K-Rod, Yankees’ reliever Bruney almost brawl before game

Mets closer Francisco Rodriguez isn’t a big fan of Yankees reliever Brian Bruney – or his big mouth.

Bruney has pitched only once for New York since April 21 because of a strained elbow. He tossed a perfect inning Saturday in a rehab appearance for Double-A Trenton.

Afterward, he was asked about the Yankees’ wild win over the Mets on Friday night, when second baseman Luis Castillo dropped Alex Rodriguez’s two-out popup in the ninth inning. The error allowed two runs to score, giving the Yankees a 9-8 victory and handing K-Rod his first blown save in 17 chances this season.

“Unbelievable. I’ve never seen anything like that. I have, but in high school,” Bruney said. “It couldn’t happen to a better guy on the mound, either. He’s got a tired act.”

After converting a save, Francisco Rodriguez often pounds his chest and points to the sky while letting out a roar.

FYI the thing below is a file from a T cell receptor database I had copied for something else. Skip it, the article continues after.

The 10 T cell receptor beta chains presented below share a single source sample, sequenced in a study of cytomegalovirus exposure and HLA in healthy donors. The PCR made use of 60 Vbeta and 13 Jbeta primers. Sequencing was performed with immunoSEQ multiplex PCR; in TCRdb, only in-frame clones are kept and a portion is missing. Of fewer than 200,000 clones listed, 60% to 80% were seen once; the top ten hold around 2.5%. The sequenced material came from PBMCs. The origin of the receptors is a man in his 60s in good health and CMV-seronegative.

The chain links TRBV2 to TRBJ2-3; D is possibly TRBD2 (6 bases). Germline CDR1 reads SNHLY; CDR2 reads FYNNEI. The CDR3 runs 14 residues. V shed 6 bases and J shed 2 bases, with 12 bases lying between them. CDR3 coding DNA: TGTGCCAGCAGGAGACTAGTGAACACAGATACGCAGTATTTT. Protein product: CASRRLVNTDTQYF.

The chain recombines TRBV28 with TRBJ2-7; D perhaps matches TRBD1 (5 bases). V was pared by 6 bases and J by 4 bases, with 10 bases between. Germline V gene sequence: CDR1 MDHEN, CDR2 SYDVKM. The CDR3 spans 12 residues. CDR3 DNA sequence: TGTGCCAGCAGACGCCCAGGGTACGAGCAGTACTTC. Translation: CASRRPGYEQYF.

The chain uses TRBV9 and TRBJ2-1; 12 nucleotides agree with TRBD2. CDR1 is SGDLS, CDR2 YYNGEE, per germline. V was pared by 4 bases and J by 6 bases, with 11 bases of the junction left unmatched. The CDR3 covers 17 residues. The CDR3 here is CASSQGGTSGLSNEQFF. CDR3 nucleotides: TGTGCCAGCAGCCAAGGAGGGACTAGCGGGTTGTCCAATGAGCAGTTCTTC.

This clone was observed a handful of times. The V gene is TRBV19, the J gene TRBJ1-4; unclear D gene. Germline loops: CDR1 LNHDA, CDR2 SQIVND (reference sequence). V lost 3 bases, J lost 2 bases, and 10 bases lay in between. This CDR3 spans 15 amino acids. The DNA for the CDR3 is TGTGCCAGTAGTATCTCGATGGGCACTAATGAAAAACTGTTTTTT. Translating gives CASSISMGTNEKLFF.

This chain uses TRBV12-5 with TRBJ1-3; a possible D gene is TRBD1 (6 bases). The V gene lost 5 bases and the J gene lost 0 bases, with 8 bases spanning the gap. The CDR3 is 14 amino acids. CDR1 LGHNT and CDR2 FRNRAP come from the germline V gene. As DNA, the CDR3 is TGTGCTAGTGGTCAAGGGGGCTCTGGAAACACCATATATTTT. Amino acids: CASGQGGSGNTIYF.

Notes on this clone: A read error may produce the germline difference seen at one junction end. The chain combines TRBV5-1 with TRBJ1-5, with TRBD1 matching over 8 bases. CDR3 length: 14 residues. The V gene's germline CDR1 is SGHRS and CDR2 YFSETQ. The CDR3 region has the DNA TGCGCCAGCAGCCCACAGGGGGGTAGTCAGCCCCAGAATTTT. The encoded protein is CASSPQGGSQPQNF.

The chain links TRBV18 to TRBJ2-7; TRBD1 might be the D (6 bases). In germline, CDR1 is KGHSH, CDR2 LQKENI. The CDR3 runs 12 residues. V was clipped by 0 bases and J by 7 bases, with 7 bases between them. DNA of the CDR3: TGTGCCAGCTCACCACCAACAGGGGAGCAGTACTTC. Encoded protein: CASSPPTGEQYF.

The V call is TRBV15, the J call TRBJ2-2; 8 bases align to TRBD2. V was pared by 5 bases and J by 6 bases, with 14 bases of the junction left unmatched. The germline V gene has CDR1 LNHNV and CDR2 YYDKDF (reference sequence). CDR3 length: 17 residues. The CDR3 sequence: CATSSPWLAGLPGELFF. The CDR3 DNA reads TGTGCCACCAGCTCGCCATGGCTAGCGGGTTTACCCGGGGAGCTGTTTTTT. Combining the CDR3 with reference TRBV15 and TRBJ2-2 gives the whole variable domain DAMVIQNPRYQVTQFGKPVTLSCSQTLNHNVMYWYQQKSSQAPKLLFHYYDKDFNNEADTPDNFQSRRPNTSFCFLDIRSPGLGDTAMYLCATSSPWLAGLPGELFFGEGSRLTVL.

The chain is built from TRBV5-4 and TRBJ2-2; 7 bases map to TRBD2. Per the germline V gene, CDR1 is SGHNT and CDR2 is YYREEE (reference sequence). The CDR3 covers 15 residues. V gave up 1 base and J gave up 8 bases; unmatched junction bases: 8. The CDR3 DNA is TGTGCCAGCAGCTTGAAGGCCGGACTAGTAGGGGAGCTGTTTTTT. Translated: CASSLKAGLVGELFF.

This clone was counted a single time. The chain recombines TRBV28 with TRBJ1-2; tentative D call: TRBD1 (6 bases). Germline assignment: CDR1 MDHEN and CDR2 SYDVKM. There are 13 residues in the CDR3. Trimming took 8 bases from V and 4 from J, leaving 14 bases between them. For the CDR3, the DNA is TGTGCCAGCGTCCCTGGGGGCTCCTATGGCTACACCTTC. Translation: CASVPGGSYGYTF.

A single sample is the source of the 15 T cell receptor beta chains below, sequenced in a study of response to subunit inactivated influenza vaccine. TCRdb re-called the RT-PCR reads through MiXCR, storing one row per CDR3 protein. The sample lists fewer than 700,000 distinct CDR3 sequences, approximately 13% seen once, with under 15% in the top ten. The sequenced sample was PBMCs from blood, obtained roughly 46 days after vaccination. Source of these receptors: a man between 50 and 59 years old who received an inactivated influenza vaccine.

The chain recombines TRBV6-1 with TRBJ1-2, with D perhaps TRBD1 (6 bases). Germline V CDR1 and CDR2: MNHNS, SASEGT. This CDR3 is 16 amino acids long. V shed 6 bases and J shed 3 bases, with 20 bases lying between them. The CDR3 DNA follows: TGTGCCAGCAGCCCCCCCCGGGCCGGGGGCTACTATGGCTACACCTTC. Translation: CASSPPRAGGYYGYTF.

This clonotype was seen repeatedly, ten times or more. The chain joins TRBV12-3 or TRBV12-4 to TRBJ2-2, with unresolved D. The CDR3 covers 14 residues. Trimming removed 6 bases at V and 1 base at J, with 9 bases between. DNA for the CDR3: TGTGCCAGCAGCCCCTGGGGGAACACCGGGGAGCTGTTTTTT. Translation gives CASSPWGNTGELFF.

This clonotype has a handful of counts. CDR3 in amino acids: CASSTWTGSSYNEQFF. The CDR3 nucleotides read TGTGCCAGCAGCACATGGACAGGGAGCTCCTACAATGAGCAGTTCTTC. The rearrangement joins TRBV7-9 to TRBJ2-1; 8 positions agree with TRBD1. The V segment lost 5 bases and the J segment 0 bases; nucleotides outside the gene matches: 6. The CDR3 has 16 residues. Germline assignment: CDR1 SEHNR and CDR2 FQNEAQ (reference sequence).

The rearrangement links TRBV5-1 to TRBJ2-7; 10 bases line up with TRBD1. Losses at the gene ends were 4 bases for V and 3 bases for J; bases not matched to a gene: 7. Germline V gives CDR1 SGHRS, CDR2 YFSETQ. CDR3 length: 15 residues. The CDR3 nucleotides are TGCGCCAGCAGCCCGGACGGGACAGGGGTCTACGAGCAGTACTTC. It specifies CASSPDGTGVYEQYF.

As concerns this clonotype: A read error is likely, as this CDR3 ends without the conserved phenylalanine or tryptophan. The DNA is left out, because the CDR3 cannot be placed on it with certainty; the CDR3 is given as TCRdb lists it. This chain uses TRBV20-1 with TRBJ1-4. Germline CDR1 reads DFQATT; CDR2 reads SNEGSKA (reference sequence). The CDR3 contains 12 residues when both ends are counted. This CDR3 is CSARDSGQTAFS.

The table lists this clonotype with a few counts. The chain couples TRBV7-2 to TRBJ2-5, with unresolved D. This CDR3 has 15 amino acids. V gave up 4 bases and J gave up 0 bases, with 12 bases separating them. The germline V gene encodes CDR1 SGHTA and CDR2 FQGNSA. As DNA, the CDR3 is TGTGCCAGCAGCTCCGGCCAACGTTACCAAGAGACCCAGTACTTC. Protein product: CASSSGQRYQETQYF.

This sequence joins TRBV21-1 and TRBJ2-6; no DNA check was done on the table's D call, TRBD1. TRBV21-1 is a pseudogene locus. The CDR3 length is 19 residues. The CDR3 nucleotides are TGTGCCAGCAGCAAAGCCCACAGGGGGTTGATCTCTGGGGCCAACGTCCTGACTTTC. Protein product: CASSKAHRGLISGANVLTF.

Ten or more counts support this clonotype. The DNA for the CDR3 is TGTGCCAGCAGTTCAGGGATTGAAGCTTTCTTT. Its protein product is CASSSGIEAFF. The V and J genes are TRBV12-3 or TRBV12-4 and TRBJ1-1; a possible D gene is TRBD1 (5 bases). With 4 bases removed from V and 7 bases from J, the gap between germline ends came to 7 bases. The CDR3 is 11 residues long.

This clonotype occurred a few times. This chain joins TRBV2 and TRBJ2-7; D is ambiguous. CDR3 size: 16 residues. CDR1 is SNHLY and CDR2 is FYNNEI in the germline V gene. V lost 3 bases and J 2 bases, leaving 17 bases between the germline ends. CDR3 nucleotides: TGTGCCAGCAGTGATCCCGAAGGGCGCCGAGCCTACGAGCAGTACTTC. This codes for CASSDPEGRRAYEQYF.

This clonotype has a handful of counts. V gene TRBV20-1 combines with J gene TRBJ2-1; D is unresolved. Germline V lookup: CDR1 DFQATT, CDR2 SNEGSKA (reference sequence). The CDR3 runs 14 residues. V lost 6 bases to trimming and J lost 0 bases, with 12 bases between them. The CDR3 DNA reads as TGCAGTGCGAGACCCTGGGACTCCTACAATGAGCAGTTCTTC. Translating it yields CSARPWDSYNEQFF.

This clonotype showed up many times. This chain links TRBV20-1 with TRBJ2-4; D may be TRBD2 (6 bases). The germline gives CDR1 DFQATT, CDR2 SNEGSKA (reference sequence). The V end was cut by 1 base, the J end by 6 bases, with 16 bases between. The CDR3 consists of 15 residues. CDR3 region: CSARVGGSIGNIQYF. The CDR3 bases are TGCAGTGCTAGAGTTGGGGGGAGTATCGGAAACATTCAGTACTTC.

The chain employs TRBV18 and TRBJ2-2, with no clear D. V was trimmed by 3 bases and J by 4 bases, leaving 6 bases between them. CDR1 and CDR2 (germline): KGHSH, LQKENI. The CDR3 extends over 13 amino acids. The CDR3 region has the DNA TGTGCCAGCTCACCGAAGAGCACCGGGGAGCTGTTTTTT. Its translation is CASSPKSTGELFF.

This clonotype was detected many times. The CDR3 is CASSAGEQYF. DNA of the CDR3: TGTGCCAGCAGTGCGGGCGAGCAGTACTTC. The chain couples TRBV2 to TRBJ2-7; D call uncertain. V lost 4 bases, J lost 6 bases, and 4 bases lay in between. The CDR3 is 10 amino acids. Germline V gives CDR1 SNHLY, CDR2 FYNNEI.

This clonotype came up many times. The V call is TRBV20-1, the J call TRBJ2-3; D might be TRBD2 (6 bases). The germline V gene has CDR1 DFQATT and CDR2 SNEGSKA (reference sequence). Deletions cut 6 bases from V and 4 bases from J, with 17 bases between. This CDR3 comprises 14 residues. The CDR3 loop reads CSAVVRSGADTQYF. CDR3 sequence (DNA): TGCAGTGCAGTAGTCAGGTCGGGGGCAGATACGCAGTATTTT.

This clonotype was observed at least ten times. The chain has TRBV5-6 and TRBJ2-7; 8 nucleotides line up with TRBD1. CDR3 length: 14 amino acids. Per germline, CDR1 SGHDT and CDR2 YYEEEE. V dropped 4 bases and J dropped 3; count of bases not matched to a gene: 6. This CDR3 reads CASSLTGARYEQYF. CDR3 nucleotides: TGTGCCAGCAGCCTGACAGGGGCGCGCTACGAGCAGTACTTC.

Rodriguez shouted at the New York Yankees reliever during batting practice Sunday and the two were separated by teammates one day after they exchanged pointed jabs through the media.

Bruney called Rodriguez’s exuberant celebrations on the mound a “tired act,” and K-Rod said he didn’t know who the injured right-hander was before advising him to “keep his mouth shut.”

In video footage on the YES Network, an angry Rodriguez could be seen pointing at Bruney from a few feet away before Yankees reliever Jose Veras stepped between them in left field.

Bruney held his ground and appeared to say little, if anything. Mets pitcher Mike Pelfrey got in front of Rodriguez and escorted him away.

“I was probably 10 feet away and I just saw K-Rod pointing and raising his voice,” Pelfrey said, “and I just came over and grabbed him and I said ‘C’mon, lets go in.’ He was upset I guess.”

After Bruney said what he did, if K-Rod was approached about the comments all he would have had to say was, “Who the hell is Brian Bruney?”

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MLB Daily Six Pack of Observations 4/7

1. Sabathia, Teixeira choke on applesauce in debuts
The Yankees’ two big offseason free agent signings got off to rough starts yesterday as CC Sabathia allowed six runs on eight hits in just 4.1 innings of work and Mark Teixeira went 0-4 in NY’s 10-5 loss to the O’s. Sabathia didn’t strike out one batter as his control looked completely out of whack and Teixeira left five men on base. Who knew spending gobs of money doesn’t guarantee initial success?